Figures of speech

3rd October 1997 at 01:00
A smooth-talking calculator is enabling sight-impaired pupils to prepare for university. Janet Boyle explains

Kelly Curran, a sixth-year pupil at Uddingston Grammar School, South Lanarkshire, has Scottish Highers at B grade in maths, English, physics and accounts. She is hoping to add to these good grades in sixth-year studies maths and two fresh Highers. It is a good preparation for university, especially as Kelly is registered blind.

Maths is one of the most challenging aspects of education for Kelly and her fellow pupils at Uddingston Grammar, which has a resource centre for visually impaired children. Their success demonstrates that an inability to see should be no barrier to good grades. Part of the reason is that they use a new generation of talking calculators.

The calculator, the world's first smooth-talking one, is produced by the Royal National Institute for the Blind. Instead of flat, small, square keys, it has rounded finger-friendly ones. And far from the stilted tones of the old models, the latest digital technology has given this calculator an injection of personal charm.

"Competing with sighted children for university places is daunting," says Kelly. "Maths at this level can be challenging. But a friendly voice and user-friendly calculator gives it a new appeal.

"The calculator is linked to a printer and computer screen and, with big enough type, some of us can see the work. We all have varying degrees of blindness. "

Kelly suffers from microphthalmos (very small eyes), but has been accepted by four Scottish universities to study maths and psychology. She recently passed a tough sixth-year studies prelim. Adil Latif (15) has just scored 1s in his Standard grade maths prelim and Ruth Forrest (14) is on target for similar results.

Ruth, who has been totally blind since birth with cataracts and glaucoma, says: "The keypad layout is easy to follow and the rounded keys make it less awkward to use over long periods of time."

As Adil - who suffers from retinitis pigmentosa - explains, being unable to see a scientific calculator is a considerable drawback. "But we picked this one up quickly enough. It would be awful to love maths but be held back by not being able to use a calculator."

Joan Haston, assistant head in charge of Uddingston Grammar's resource centre for visually impaired children, says: "Without talking calculators, talented young pupils like these would find it difficult to gain good maths grades. That would be a pity, because some of them are very good indeed. All three are considering studying maths at university."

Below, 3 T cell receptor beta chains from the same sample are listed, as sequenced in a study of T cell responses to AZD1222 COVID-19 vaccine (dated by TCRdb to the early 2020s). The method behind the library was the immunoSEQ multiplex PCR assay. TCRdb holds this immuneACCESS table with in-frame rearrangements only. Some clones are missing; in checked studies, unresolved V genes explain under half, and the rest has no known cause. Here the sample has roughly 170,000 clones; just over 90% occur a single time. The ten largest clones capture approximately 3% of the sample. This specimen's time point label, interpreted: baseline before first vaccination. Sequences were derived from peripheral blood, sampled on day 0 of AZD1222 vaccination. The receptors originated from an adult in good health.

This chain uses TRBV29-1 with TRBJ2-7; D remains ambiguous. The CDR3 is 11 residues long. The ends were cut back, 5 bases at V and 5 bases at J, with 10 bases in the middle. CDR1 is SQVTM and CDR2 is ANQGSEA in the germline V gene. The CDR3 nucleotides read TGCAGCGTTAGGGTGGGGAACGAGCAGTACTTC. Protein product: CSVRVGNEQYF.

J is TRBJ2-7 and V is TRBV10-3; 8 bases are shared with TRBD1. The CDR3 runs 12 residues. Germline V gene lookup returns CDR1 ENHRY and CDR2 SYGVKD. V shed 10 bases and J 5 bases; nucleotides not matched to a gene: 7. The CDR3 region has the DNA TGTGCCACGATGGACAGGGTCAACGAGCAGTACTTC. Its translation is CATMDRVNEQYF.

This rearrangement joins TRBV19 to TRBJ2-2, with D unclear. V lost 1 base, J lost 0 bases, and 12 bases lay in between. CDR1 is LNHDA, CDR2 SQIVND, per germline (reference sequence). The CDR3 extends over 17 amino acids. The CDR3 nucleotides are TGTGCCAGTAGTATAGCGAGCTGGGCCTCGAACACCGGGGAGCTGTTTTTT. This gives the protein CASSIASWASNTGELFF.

The calculator was jointly developed by the RNIB and the Open University. Tom Whittle, RNIB product development engineer, says: "We believe that this is the first smooth-talking calculator in the world, and we are quite proud to have made it. Previous ones have been stilted, robotic and expensive.

"We overcame the robotic speech by recording each word in digital form and storing this on an integrated circuit. To actuate speech, the calculator simply selects the words and the result sounds surprisingly natural.

"The Open University approached us with the idea of making a calculator that would help pupils with maths and science subjects up to degree standard. Children at Open University summer schools for the blind would also benefit. "

The talking calculator costs Pounds 180, compared with its nearest rival which sells at Pounds 350. The technology has come down in price as well as having increasing their list of functions, explains Mr Whittle.

"The OU provided the basic circuit and software as well as continuous support. We produced the printed circuit board layout, the recorded speech, the graphics, design of the keypad and external component design."

Around 50 blind children used the calculator prototype and helped make the final product possible, says Mr Whittle.

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